But this recommendation is misguided. Autocracies like China and Russia will not form a deep strategic partnership, and the costs of cozying up to Russia far outweigh the benefits. Fortunately, there is a better path: Washington can leverage its democratic advantages, working with its existing democratic allies to counter both Beijing and Moscow at the same time.

The growing Russian and Chinese strategic relationship is worrying. The two autocratic powers have cooperated on major energy deals, including a blockbuster $55 billion arrangement to pipe Siberian natural gas into China. Russian President Vladimir Putin and Chinese President Xi Jinping have met in several high-level summits, and Xi even declared Putin “his best friend and colleague.” Perhaps most troubling, Beijing and Moscow have participated in joint military exercises in both Europe and Asia. If they were to coordinate and conduct simultaneous military attacks on the U.S. alliance system in Eastern Europe and the Indo-Pacific, for example, the United States and its allies could be overwhelmed.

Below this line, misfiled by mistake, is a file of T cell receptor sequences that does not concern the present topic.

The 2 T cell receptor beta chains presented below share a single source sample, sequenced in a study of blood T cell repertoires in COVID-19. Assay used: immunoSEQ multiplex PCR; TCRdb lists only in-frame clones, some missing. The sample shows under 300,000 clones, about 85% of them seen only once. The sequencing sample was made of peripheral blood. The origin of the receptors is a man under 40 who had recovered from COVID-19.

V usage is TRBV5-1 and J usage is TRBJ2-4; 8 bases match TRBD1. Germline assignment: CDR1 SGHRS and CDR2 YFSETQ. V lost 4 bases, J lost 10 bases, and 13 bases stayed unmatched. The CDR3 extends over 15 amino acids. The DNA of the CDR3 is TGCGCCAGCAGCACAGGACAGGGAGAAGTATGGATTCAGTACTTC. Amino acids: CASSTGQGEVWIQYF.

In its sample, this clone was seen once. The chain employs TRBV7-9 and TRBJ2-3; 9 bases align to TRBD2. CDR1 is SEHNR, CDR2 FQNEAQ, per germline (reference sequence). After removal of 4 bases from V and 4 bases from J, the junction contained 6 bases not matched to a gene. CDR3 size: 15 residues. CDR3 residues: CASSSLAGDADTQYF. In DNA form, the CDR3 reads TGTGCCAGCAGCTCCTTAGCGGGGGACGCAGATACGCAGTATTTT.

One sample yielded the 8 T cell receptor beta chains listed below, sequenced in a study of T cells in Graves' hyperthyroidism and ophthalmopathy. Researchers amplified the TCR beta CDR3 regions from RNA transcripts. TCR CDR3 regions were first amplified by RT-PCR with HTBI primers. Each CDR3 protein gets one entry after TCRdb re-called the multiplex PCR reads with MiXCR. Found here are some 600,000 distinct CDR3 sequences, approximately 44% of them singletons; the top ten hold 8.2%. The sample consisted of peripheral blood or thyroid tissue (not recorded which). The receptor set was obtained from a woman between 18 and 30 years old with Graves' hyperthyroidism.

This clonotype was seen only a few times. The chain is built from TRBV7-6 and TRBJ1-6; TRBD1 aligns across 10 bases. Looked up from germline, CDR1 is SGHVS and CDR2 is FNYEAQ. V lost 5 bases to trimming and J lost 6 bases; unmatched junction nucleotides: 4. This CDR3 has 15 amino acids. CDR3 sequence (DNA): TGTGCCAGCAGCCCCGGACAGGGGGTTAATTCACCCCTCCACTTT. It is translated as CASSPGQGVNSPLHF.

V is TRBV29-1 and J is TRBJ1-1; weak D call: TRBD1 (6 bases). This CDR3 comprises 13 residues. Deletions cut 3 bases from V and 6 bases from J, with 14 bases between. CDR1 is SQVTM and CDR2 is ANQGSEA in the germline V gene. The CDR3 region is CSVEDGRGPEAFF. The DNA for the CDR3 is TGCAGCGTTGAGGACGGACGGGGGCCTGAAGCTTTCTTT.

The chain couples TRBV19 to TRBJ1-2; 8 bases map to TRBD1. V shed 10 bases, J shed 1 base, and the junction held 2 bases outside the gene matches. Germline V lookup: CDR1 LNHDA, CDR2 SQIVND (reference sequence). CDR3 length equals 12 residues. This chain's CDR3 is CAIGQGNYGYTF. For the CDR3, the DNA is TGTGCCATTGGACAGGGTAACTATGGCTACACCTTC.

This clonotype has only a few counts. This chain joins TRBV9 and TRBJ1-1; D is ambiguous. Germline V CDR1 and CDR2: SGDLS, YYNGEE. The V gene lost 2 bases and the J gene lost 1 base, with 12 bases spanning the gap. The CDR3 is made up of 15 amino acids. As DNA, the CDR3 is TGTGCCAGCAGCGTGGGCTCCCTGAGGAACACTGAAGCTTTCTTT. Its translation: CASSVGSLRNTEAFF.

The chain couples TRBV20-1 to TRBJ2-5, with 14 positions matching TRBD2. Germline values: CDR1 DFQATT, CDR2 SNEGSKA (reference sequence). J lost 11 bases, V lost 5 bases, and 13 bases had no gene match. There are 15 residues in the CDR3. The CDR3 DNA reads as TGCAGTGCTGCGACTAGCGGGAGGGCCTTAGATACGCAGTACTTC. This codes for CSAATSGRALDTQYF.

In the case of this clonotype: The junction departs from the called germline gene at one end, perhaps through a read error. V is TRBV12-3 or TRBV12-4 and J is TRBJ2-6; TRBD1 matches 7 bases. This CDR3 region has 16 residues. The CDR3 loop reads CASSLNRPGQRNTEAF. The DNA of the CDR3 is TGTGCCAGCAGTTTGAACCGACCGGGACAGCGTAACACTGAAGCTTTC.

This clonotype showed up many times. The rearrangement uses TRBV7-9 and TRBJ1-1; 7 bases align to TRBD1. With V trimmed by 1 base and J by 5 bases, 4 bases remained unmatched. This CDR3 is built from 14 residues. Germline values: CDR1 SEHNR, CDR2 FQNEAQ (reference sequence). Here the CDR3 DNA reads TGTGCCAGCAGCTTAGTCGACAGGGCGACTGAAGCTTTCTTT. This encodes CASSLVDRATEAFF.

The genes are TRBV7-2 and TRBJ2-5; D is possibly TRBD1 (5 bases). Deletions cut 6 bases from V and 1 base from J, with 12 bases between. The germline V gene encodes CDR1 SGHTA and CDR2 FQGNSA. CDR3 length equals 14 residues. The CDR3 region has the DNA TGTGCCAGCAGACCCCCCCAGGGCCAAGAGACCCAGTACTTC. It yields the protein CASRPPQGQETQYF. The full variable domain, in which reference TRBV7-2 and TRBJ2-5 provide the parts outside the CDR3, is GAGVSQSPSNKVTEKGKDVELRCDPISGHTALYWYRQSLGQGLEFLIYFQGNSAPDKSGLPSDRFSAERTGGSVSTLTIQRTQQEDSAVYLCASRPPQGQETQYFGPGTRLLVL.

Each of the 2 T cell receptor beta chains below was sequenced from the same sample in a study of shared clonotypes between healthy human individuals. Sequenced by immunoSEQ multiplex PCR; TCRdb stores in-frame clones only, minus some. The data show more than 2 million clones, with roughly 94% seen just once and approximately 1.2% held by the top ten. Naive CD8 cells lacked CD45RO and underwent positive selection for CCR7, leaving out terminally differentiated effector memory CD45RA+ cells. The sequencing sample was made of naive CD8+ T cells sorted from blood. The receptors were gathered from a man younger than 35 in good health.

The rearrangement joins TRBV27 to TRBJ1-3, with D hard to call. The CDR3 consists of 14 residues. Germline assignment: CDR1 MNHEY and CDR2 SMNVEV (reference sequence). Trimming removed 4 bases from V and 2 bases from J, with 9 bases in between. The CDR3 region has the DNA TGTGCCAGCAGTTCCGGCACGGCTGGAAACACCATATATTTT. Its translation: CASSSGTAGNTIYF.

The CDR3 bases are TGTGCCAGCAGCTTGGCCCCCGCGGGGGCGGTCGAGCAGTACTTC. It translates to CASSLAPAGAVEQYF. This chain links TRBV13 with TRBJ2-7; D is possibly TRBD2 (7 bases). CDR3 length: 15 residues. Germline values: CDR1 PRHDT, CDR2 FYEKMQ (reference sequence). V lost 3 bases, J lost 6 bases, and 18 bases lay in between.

These facts have led many observers to conclude that the solution is to play them off against each other. Just as President Richard Nixon opened to China to work against Moscow during the Cold War, they argue, today Washington could do the reverse. China is the bigger threat now, so the United States could partner with Russia against the rising power in East Asia.

Former U.S. Secretary of State Henry Kissinger has reportedly urged this course of action directly in conversations with President Donald Trump, and Robert Blackwill of the Council on Foreign Relations—a former U.S. ambassador to India—has recommended that Washington “make concessions in order to improve its relationship with Moscow” as part of a strategy to counter China. And these and similar options are being considered in the working levels of the U.S. government.